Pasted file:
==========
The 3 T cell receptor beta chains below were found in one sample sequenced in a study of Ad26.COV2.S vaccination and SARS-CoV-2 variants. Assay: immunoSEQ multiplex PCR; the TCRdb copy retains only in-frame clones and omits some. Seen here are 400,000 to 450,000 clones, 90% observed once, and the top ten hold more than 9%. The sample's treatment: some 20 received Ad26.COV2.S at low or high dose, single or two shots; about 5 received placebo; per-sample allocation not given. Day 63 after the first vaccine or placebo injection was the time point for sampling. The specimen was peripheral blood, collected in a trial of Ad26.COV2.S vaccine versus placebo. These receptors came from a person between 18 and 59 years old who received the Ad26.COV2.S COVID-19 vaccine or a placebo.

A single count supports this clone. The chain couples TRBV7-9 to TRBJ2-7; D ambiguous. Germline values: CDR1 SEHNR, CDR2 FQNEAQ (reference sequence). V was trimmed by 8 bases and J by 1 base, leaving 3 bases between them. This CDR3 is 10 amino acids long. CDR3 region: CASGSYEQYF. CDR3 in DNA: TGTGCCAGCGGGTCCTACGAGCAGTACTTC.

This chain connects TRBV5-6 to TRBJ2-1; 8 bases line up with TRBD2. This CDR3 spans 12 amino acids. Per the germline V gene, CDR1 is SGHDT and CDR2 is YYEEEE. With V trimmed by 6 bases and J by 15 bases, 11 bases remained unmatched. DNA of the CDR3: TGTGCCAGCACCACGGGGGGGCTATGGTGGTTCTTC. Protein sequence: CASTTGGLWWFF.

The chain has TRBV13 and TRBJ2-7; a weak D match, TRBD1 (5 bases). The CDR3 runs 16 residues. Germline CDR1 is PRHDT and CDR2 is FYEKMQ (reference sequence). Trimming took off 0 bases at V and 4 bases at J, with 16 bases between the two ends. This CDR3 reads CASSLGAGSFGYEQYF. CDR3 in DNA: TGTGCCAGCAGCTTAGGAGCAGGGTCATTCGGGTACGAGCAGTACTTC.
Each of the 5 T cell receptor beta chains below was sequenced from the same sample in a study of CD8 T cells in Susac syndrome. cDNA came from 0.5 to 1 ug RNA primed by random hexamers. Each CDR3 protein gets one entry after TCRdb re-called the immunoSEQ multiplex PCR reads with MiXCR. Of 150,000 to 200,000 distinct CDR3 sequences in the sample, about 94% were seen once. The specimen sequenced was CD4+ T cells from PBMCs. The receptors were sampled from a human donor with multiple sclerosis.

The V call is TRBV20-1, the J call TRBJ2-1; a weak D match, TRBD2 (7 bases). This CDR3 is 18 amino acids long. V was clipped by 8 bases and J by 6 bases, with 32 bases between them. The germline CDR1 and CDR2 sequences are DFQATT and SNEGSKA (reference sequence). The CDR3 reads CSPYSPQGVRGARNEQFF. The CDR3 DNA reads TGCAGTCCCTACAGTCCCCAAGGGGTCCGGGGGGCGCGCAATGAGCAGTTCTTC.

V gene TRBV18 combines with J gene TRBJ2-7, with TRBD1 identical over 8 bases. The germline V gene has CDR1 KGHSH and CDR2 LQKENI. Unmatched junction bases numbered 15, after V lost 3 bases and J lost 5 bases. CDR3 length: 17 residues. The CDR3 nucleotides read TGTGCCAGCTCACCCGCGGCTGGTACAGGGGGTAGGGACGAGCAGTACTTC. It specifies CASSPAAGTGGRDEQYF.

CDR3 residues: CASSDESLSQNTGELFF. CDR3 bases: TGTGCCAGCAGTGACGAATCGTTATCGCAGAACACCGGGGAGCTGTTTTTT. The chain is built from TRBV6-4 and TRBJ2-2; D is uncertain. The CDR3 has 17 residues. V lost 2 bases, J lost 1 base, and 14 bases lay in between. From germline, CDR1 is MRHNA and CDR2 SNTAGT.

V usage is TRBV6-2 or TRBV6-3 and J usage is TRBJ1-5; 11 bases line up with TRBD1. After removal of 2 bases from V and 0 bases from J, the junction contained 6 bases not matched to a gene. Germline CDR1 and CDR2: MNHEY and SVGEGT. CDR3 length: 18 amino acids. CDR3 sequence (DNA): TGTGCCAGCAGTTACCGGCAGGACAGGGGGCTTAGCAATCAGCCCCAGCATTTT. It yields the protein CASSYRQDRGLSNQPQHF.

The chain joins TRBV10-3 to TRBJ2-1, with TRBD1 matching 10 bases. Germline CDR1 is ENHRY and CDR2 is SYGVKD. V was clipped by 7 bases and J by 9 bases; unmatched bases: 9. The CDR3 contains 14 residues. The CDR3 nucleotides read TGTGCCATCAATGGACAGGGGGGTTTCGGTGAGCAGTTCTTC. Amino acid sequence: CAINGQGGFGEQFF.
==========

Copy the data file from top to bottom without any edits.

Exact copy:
The 3 T cell receptor beta chains below were found in one sample sequenced in a study of Ad26.COV2.S vaccination and SARS-CoV-2 variants. Assay: immunoSEQ multiplex PCR; the TCRdb copy retains only in-frame clones and omits some. Seen here are 400,000 to 450,000 clones, 90% observed once, and the top ten hold more than 9%. The sample's treatment: some 20 received Ad26.COV2.S at low or high dose, single or two shots; about 5 received placebo; per-sample allocation not given. Day 63 after the first vaccine or placebo injection was the time point for sampling. The specimen was peripheral blood, collected in a trial of Ad26.COV2.S vaccine versus placebo. These receptors came from a person between 18 and 59 years old who received the Ad26.COV2.S COVID-19 vaccine or a placebo.

A single count supports this clone. The chain couples TRBV7-9 to TRBJ2-7; D ambiguous. Germline values: CDR1 SEHNR, CDR2 FQNEAQ (reference sequence). V was trimmed by 8 bases and J by 1 base, leaving 3 bases between them. This CDR3 is 10 amino acids long. CDR3 region: CASGSYEQYF. CDR3 in DNA: TGTGCCAGCGGGTCCTACGAGCAGTACTTC.

This chain connects TRBV5-6 to TRBJ2-1; 8 bases line up with TRBD2. This CDR3 spans 12 amino acids. Per the germline V gene, CDR1 is SGHDT and CDR2 is YYEEEE. With V trimmed by 6 bases and J by 15 bases, 11 bases remained unmatched. DNA of the CDR3: TGTGCCAGCACCACGGGGGGGCTATGGTGGTTCTTC. Protein sequence: CASTTGGLWWFF.

The chain has TRBV13 and TRBJ2-7; a weak D match, TRBD1 (5 bases). The CDR3 runs 16 residues. Germline CDR1 is PRHDT and CDR2 is FYEKMQ (reference sequence). Trimming took off 0 bases at V and 4 bases at J, with 16 bases between the two ends. This CDR3 reads CASSLGAGSFGYEQYF. CDR3 in DNA: TGTGCCAGCAGCTTAGGAGCAGGGTCATTCGGGTACGAGCAGTACTTC.
Each of the 5 T cell receptor beta chains below was sequenced from the same sample in a study of CD8 T cells in Susac syndrome. cDNA came from 0.5 to 1 ug RNA primed by random hexamers. Each CDR3 protein gets one entry after TCRdb re-called the immunoSEQ multiplex PCR reads with MiXCR. Of 150,000 to 200,000 distinct CDR3 sequences in the sample, about 94% were seen once. The specimen sequenced was CD4+ T cells from PBMCs. The receptors were sampled from a human donor with multiple sclerosis.

The V call is TRBV20-1, the J call TRBJ2-1; a weak D match, TRBD2 (7 bases). This CDR3 is 18 amino acids long. V was clipped by 8 bases and J by 6 bases, with 32 bases between them. The germline CDR1 and CDR2 sequences are DFQATT and SNEGSKA (reference sequence). The CDR3 reads CSPYSPQGVRGARNEQFF. The CDR3 DNA reads TGCAGTCCCTACAGTCCCCAAGGGGTCCGGGGGGCGCGCAATGAGCAGTTCTTC.

V gene TRBV18 combines with J gene TRBJ2-7, with TRBD1 identical over 8 bases. The germline V gene has CDR1 KGHSH and CDR2 LQKENI. Unmatched junction bases numbered 15, after V lost 3 bases and J lost 5 bases. CDR3 length: 17 residues. The CDR3 nucleotides read TGTGCCAGCTCACCCGCGGCTGGTACAGGGGGTAGGGACGAGCAGTACTTC. It specifies CASSPAAGTGGRDEQYF.

CDR3 residues: CASSDESLSQNTGELFF. CDR3 bases: TGTGCCAGCAGTGACGAATCGTTATCGCAGAACACCGGGGAGCTGTTTTTT. The chain is built from TRBV6-4 and TRBJ2-2; D is uncertain. The CDR3 has 17 residues. V lost 2 bases, J lost 1 base, and 14 bases lay in between. From germline, CDR1 is MRHNA and CDR2 SNTAGT.

V usage is TRBV6-2 or TRBV6-3 and J usage is TRBJ1-5; 11 bases line up with TRBD1. After removal of 2 bases from V and 0 bases from J, the junction contained 6 bases not matched to a gene. Germline CDR1 and CDR2: MNHEY and SVGEGT. CDR3 length: 18 amino acids. CDR3 sequence (DNA): TGTGCCAGCAGTTACCGGCAGGACAGGGGGCTTAGCAATCAGCCCCAGCATTTT. It yields the protein CASSYRQDRGLSNQPQHF.

The chain joins TRBV10-3 to TRBJ2-1, with TRBD1 matching 10 bases. Germline CDR1 is ENHRY and CDR2 is SYGVKD. V was clipped by 7 bases and J by 9 bases; unmatched bases: 9. The CDR3 contains 14 residues. The CDR3 nucleotides read TGTGCCATCAATGGACAGGGGGGTTTCGGTGAGCAGTTCTTC. Amino acid sequence: CAINGQGGFGEQFF.